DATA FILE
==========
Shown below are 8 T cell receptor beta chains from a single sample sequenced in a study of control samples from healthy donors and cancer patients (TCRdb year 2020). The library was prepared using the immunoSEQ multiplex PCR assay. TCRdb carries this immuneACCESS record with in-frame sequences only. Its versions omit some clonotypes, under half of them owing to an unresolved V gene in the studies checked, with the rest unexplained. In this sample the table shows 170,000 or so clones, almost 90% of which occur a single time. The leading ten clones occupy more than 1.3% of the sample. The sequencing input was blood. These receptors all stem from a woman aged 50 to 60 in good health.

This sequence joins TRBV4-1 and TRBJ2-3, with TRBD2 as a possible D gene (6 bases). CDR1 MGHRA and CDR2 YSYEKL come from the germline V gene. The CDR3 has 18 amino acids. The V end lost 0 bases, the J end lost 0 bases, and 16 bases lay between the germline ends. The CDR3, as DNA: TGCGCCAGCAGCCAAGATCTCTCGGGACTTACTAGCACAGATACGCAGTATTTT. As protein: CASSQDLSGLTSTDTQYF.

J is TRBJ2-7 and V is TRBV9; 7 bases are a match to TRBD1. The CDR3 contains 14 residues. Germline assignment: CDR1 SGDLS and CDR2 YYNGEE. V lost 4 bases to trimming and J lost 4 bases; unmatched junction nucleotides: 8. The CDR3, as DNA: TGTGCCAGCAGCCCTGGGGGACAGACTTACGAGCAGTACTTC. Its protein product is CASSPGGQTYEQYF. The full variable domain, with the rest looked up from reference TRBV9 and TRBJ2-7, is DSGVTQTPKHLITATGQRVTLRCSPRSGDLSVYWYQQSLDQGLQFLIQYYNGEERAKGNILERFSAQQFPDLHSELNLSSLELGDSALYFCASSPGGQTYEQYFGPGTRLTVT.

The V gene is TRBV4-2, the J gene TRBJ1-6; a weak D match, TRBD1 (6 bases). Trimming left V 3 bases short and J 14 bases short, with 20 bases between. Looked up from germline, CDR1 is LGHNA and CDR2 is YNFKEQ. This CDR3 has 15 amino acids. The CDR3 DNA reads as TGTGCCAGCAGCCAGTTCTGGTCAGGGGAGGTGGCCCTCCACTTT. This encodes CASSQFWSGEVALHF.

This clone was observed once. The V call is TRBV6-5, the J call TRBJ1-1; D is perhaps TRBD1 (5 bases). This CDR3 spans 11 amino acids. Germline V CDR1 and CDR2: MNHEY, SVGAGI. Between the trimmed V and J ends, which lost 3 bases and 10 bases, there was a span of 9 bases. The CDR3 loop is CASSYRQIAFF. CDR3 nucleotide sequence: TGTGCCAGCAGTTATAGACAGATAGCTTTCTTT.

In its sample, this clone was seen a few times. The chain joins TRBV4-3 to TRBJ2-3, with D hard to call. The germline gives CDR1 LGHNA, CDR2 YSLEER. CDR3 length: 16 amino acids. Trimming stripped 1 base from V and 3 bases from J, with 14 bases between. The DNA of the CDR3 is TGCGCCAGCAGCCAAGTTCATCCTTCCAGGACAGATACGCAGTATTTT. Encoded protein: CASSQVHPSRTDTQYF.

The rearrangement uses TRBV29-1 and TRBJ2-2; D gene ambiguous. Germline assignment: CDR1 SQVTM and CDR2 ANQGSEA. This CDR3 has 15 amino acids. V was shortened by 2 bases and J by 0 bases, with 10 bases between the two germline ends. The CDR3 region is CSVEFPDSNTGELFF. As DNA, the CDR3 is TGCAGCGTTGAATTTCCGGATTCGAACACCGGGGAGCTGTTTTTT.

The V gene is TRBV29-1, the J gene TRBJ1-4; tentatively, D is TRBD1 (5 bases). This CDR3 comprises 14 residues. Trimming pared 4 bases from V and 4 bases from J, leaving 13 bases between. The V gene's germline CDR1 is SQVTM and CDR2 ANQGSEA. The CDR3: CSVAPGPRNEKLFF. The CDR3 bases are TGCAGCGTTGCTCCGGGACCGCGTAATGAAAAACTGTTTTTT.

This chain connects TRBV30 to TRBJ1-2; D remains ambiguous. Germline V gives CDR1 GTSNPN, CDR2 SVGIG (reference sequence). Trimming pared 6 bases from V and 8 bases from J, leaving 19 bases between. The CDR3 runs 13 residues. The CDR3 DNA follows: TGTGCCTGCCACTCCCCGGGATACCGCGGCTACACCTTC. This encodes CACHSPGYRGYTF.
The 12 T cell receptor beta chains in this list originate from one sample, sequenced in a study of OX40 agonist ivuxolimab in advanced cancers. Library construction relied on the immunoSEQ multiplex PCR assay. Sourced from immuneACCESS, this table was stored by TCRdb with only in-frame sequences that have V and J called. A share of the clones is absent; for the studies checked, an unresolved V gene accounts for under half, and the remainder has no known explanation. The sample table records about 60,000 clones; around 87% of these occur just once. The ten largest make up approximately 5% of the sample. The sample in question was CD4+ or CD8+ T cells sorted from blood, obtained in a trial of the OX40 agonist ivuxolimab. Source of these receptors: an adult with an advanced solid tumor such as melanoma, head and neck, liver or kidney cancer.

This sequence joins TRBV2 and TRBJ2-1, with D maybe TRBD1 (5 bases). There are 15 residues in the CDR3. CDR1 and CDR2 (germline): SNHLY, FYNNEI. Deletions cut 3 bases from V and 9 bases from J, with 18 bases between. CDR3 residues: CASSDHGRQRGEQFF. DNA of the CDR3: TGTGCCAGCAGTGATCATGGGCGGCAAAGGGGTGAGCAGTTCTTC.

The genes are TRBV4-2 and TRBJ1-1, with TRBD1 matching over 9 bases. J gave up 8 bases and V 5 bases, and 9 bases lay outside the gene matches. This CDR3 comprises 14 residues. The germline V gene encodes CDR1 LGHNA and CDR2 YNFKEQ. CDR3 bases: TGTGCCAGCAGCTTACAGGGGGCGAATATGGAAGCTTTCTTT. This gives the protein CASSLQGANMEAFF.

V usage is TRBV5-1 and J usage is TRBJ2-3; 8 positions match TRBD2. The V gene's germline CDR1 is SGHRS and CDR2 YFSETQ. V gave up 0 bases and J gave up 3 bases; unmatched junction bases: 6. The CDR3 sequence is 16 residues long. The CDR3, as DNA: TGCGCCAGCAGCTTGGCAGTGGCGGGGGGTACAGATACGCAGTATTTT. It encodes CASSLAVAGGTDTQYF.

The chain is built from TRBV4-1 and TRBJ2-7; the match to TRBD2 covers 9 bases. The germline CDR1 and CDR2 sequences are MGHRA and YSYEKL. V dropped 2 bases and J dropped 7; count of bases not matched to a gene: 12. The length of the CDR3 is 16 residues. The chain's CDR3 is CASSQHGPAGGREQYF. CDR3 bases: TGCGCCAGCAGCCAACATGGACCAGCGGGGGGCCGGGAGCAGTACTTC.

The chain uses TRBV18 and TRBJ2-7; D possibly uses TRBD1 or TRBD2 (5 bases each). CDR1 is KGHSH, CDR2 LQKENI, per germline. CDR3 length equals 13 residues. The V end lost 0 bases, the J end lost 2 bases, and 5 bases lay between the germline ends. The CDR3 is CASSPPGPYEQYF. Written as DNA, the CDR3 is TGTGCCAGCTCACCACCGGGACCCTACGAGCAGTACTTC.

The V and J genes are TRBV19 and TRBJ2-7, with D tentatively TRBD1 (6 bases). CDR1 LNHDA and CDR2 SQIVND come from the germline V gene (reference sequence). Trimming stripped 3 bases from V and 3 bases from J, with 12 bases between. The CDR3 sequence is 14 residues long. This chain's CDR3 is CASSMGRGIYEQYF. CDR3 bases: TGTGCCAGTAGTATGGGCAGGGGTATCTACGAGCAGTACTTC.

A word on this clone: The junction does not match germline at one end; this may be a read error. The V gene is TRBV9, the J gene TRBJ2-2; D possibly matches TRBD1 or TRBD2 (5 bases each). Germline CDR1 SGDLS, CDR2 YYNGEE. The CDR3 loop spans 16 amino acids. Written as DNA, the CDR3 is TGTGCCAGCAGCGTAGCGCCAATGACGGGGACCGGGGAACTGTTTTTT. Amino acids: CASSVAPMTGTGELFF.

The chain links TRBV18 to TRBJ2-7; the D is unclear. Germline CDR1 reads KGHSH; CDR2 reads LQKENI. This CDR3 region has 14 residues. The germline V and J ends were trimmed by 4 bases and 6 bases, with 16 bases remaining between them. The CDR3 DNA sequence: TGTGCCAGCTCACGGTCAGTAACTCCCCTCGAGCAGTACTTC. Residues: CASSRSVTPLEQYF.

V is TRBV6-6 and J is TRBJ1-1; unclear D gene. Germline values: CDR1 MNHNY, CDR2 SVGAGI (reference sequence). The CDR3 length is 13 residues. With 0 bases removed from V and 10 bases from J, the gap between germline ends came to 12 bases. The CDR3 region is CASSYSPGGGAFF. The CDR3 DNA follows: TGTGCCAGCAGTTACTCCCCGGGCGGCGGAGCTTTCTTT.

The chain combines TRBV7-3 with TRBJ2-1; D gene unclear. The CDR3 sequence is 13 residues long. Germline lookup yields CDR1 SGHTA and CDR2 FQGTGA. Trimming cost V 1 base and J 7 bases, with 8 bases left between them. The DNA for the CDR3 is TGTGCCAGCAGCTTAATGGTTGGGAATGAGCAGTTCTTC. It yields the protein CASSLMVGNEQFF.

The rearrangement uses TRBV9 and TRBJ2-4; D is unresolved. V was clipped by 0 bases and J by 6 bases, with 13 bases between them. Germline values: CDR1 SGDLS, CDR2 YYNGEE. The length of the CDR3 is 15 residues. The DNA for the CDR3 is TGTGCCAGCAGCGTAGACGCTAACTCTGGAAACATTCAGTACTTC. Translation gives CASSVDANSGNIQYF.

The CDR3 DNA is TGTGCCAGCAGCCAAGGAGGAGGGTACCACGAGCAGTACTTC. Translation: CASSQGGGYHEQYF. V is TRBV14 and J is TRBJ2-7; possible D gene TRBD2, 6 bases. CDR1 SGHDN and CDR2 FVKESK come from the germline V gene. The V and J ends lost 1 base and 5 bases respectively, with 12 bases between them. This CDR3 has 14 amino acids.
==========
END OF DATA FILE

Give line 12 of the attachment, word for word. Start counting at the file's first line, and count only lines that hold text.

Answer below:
The genes are TRBV4-2 and TRBJ1-1, with TRBD1 matching over 9 bases. J gave up 8 bases and V 5 bases, and 9 bases lay outside the gene matches. This CDR3 comprises 14 residues. The germline V gene encodes CDR1 LGHNA and CDR2 YNFKEQ. CDR3 bases: TGTGCCAGCAGCTTACAGGGGGCGAATATGGAAGCTTTCTTT. This gives the protein CASSLQGANMEAFF.